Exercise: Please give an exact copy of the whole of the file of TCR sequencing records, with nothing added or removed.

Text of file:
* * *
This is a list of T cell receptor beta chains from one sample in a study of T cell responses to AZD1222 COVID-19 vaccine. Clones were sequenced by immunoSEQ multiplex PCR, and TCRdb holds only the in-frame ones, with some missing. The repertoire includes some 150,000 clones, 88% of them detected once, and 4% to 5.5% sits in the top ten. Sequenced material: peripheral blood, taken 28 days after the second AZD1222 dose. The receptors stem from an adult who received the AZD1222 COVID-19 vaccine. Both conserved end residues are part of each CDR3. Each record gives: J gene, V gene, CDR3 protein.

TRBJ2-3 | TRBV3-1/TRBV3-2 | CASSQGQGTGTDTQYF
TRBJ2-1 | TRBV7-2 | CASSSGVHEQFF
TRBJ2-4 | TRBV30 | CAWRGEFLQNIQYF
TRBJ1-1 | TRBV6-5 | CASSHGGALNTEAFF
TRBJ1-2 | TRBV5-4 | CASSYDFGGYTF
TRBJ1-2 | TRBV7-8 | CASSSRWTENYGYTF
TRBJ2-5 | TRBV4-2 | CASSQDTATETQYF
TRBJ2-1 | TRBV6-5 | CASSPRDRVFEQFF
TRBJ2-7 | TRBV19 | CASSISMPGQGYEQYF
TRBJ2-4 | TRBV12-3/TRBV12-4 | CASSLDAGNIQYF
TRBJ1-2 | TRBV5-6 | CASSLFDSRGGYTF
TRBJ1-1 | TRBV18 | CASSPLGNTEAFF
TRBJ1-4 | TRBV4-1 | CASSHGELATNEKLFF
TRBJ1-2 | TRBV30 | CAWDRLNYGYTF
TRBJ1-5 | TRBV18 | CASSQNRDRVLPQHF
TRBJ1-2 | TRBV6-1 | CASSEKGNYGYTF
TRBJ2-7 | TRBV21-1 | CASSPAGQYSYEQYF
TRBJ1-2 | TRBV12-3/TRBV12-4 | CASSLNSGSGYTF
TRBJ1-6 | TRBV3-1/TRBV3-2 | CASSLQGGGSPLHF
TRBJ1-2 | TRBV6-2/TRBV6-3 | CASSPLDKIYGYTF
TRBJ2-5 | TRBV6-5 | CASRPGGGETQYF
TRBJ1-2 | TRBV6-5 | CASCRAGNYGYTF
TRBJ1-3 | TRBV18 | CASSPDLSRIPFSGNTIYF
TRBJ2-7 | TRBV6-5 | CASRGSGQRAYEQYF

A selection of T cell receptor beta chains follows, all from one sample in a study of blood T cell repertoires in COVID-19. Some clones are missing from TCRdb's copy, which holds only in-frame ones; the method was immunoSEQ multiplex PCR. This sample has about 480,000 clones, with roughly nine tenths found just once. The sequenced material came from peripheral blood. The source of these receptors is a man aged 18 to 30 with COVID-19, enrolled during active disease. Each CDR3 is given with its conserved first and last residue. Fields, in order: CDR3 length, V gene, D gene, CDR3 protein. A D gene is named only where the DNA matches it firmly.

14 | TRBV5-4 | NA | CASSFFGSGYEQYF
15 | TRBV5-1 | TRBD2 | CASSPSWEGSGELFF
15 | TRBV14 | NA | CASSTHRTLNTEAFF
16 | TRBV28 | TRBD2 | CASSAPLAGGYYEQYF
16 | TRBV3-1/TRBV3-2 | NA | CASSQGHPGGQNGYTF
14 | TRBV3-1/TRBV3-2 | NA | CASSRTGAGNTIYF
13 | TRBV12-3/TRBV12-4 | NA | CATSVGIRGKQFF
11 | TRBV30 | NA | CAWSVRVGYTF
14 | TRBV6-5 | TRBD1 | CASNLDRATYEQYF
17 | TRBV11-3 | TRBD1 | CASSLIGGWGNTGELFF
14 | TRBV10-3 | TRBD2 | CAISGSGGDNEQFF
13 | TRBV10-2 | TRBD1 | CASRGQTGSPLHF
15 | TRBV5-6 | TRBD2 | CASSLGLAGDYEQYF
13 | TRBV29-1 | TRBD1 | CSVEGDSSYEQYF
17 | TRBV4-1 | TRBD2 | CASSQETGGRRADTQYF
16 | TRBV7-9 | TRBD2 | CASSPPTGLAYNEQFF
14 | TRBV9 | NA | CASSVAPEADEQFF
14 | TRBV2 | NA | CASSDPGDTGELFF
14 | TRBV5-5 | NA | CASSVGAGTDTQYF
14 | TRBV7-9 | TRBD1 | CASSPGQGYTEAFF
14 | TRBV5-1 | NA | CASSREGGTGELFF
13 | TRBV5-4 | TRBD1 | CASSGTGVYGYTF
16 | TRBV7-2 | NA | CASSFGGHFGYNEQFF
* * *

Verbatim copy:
This is a list of T cell receptor beta chains from one sample in a study of T cell responses to AZD1222 COVID-19 vaccine. Clones were sequenced by immunoSEQ multiplex PCR, and TCRdb holds only the in-frame ones, with some missing. The repertoire includes some 150,000 clones, 88% of them detected once, and 4% to 5.5% sits in the top ten. Sequenced material: peripheral blood, taken 28 days after the second AZD1222 dose. The receptors stem from an adult who received the AZD1222 COVID-19 vaccine. Both conserved end residues are part of each CDR3. Each record gives: J gene, V gene, CDR3 protein.

TRBJ2-3 | TRBV3-1/TRBV3-2 | CASSQGQGTGTDTQYF
TRBJ2-1 | TRBV7-2 | CASSSGVHEQFF
TRBJ2-4 | TRBV30 | CAWRGEFLQNIQYF
TRBJ1-1 | TRBV6-5 | CASSHGGALNTEAFF
TRBJ1-2 | TRBV5-4 | CASSYDFGGYTF
TRBJ1-2 | TRBV7-8 | CASSSRWTENYGYTF
TRBJ2-5 | TRBV4-2 | CASSQDTATETQYF
TRBJ2-1 | TRBV6-5 | CASSPRDRVFEQFF
TRBJ2-7 | TRBV19 | CASSISMPGQGYEQYF
TRBJ2-4 | TRBV12-3/TRBV12-4 | CASSLDAGNIQYF
TRBJ1-2 | TRBV5-6 | CASSLFDSRGGYTF
TRBJ1-1 | TRBV18 | CASSPLGNTEAFF
TRBJ1-4 | TRBV4-1 | CASSHGELATNEKLFF
TRBJ1-2 | TRBV30 | CAWDRLNYGYTF
TRBJ1-5 | TRBV18 | CASSQNRDRVLPQHF
TRBJ1-2 | TRBV6-1 | CASSEKGNYGYTF
TRBJ2-7 | TRBV21-1 | CASSPAGQYSYEQYF
TRBJ1-2 | TRBV12-3/TRBV12-4 | CASSLNSGSGYTF
TRBJ1-6 | TRBV3-1/TRBV3-2 | CASSLQGGGSPLHF
TRBJ1-2 | TRBV6-2/TRBV6-3 | CASSPLDKIYGYTF
TRBJ2-5 | TRBV6-5 | CASRPGGGETQYF
TRBJ1-2 | TRBV6-5 | CASCRAGNYGYTF
TRBJ1-3 | TRBV18 | CASSPDLSRIPFSGNTIYF
TRBJ2-7 | TRBV6-5 | CASRGSGQRAYEQYF

A selection of T cell receptor beta chains follows, all from one sample in a study of blood T cell repertoires in COVID-19. Some clones are missing from TCRdb's copy, which holds only in-frame ones; the method was immunoSEQ multiplex PCR. This sample has about 480,000 clones, with roughly nine tenths found just once. The sequenced material came from peripheral blood. The source of these receptors is a man aged 18 to 30 with COVID-19, enrolled during active disease. Each CDR3 is given with its conserved first and last residue. Fields, in order: CDR3 length, V gene, D gene, CDR3 protein. A D gene is named only where the DNA matches it firmly.

14 | TRBV5-4 | NA | CASSFFGSGYEQYF
15 | TRBV5-1 | TRBD2 | CASSPSWEGSGELFF
15 | TRBV14 | NA | CASSTHRTLNTEAFF
16 | TRBV28 | TRBD2 | CASSAPLAGGYYEQYF
16 | TRBV3-1/TRBV3-2 | NA | CASSQGHPGGQNGYTF
14 | TRBV3-1/TRBV3-2 | NA | CASSRTGAGNTIYF
13 | TRBV12-3/TRBV12-4 | NA | CATSVGIRGKQFF
11 | TRBV30 | NA | CAWSVRVGYTF
14 | TRBV6-5 | TRBD1 | CASNLDRATYEQYF
17 | TRBV11-3 | TRBD1 | CASSLIGGWGNTGELFF
14 | TRBV10-3 | TRBD2 | CAISGSGGDNEQFF
13 | TRBV10-2 | TRBD1 | CASRGQTGSPLHF
15 | TRBV5-6 | TRBD2 | CASSLGLAGDYEQYF
13 | TRBV29-1 | TRBD1 | CSVEGDSSYEQYF
17 | TRBV4-1 | TRBD2 | CASSQETGGRRADTQYF
16 | TRBV7-9 | TRBD2 | CASSPPTGLAYNEQFF
14 | TRBV9 | NA | CASSVAPEADEQFF
14 | TRBV2 | NA | CASSDPGDTGELFF
14 | TRBV5-5 | NA | CASSVGAGTDTQYF
14 | TRBV7-9 | TRBD1 | CASSPGQGYTEAFF
14 | TRBV5-1 | NA | CASSREGGTGELFF
13 | TRBV5-4 | TRBD1 | CASSGTGVYGYTF
16 | TRBV7-2 | NA | CASSFGGHFGYNEQFF